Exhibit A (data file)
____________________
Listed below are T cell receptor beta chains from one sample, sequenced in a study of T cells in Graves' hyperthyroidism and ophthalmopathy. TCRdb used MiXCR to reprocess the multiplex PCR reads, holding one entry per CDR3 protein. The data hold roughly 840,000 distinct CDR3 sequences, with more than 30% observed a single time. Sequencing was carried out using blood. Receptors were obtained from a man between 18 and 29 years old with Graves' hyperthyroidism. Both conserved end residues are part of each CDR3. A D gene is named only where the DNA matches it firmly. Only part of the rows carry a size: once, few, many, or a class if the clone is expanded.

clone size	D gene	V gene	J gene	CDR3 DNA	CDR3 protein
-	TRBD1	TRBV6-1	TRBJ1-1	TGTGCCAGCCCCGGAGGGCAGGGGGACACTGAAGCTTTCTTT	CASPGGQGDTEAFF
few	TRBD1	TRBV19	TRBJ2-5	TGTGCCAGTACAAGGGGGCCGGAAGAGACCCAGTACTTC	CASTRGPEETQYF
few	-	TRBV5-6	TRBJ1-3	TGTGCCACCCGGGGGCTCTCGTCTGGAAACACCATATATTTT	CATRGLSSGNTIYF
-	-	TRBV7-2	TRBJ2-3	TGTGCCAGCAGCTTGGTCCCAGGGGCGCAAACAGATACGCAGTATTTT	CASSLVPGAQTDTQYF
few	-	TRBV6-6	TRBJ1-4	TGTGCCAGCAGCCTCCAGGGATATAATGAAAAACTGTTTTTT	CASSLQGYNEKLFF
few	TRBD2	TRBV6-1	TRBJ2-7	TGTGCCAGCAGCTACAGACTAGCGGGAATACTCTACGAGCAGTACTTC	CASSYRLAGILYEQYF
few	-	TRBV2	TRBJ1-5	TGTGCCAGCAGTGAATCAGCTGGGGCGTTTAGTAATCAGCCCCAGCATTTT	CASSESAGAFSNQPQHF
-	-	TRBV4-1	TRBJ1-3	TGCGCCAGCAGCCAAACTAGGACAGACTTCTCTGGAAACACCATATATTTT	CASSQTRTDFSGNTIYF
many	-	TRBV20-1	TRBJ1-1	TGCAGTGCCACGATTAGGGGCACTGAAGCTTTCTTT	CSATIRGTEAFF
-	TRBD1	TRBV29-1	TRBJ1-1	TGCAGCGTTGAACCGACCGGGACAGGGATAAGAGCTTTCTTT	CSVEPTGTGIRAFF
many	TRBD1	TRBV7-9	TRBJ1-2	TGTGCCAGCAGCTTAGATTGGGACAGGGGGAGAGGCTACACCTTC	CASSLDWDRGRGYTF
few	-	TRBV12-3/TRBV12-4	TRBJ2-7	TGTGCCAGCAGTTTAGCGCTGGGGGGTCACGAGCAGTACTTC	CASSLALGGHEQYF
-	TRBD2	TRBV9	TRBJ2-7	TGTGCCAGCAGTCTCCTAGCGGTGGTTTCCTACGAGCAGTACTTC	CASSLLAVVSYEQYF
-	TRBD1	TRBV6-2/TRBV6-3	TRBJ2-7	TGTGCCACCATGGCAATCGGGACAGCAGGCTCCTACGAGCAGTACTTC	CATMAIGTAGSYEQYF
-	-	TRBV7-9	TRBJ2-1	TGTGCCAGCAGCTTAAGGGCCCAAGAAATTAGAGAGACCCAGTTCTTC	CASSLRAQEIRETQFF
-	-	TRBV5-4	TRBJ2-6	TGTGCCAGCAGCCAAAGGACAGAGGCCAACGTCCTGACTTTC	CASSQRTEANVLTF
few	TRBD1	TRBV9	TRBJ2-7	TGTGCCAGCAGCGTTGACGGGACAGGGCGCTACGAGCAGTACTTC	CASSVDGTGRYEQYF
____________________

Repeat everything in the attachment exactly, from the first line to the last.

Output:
Listed below are T cell receptor beta chains from one sample, sequenced in a study of T cells in Graves' hyperthyroidism and ophthalmopathy. TCRdb used MiXCR to reprocess the multiplex PCR reads, holding one entry per CDR3 protein. The data hold roughly 840,000 distinct CDR3 sequences, with more than 30% observed a single time. Sequencing was carried out using blood. Receptors were obtained from a man between 18 and 29 years old with Graves' hyperthyroidism. Both conserved end residues are part of each CDR3. A D gene is named only where the DNA matches it firmly. Only part of the rows carry a size: once, few, many, or a class if the clone is expanded.

clone size	D gene	V gene	J gene	CDR3 DNA	CDR3 protein
-	TRBD1	TRBV6-1	TRBJ1-1	TGTGCCAGCCCCGGAGGGCAGGGGGACACTGAAGCTTTCTTT	CASPGGQGDTEAFF
few	TRBD1	TRBV19	TRBJ2-5	TGTGCCAGTACAAGGGGGCCGGAAGAGACCCAGTACTTC	CASTRGPEETQYF
few	-	TRBV5-6	TRBJ1-3	TGTGCCACCCGGGGGCTCTCGTCTGGAAACACCATATATTTT	CATRGLSSGNTIYF
-	-	TRBV7-2	TRBJ2-3	TGTGCCAGCAGCTTGGTCCCAGGGGCGCAAACAGATACGCAGTATTTT	CASSLVPGAQTDTQYF
few	-	TRBV6-6	TRBJ1-4	TGTGCCAGCAGCCTCCAGGGATATAATGAAAAACTGTTTTTT	CASSLQGYNEKLFF
few	TRBD2	TRBV6-1	TRBJ2-7	TGTGCCAGCAGCTACAGACTAGCGGGAATACTCTACGAGCAGTACTTC	CASSYRLAGILYEQYF
few	-	TRBV2	TRBJ1-5	TGTGCCAGCAGTGAATCAGCTGGGGCGTTTAGTAATCAGCCCCAGCATTTT	CASSESAGAFSNQPQHF
-	-	TRBV4-1	TRBJ1-3	TGCGCCAGCAGCCAAACTAGGACAGACTTCTCTGGAAACACCATATATTTT	CASSQTRTDFSGNTIYF
many	-	TRBV20-1	TRBJ1-1	TGCAGTGCCACGATTAGGGGCACTGAAGCTTTCTTT	CSATIRGTEAFF
-	TRBD1	TRBV29-1	TRBJ1-1	TGCAGCGTTGAACCGACCGGGACAGGGATAAGAGCTTTCTTT	CSVEPTGTGIRAFF
many	TRBD1	TRBV7-9	TRBJ1-2	TGTGCCAGCAGCTTAGATTGGGACAGGGGGAGAGGCTACACCTTC	CASSLDWDRGRGYTF
few	-	TRBV12-3/TRBV12-4	TRBJ2-7	TGTGCCAGCAGTTTAGCGCTGGGGGGTCACGAGCAGTACTTC	CASSLALGGHEQYF
-	TRBD2	TRBV9	TRBJ2-7	TGTGCCAGCAGTCTCCTAGCGGTGGTTTCCTACGAGCAGTACTTC	CASSLLAVVSYEQYF
-	TRBD1	TRBV6-2/TRBV6-3	TRBJ2-7	TGTGCCACCATGGCAATCGGGACAGCAGGCTCCTACGAGCAGTACTTC	CATMAIGTAGSYEQYF
-	-	TRBV7-9	TRBJ2-1	TGTGCCAGCAGCTTAAGGGCCCAAGAAATTAGAGAGACCCAGTTCTTC	CASSLRAQEIRETQFF
-	-	TRBV5-4	TRBJ2-6	TGTGCCAGCAGCCAAAGGACAGAGGCCAACGTCCTGACTTTC	CASSQRTEANVLTF
few	TRBD1	TRBV9	TRBJ2-7	TGTGCCAGCAGCGTTGACGGGACAGGGCGCTACGAGCAGTACTTC	CASSVDGTGRYEQYF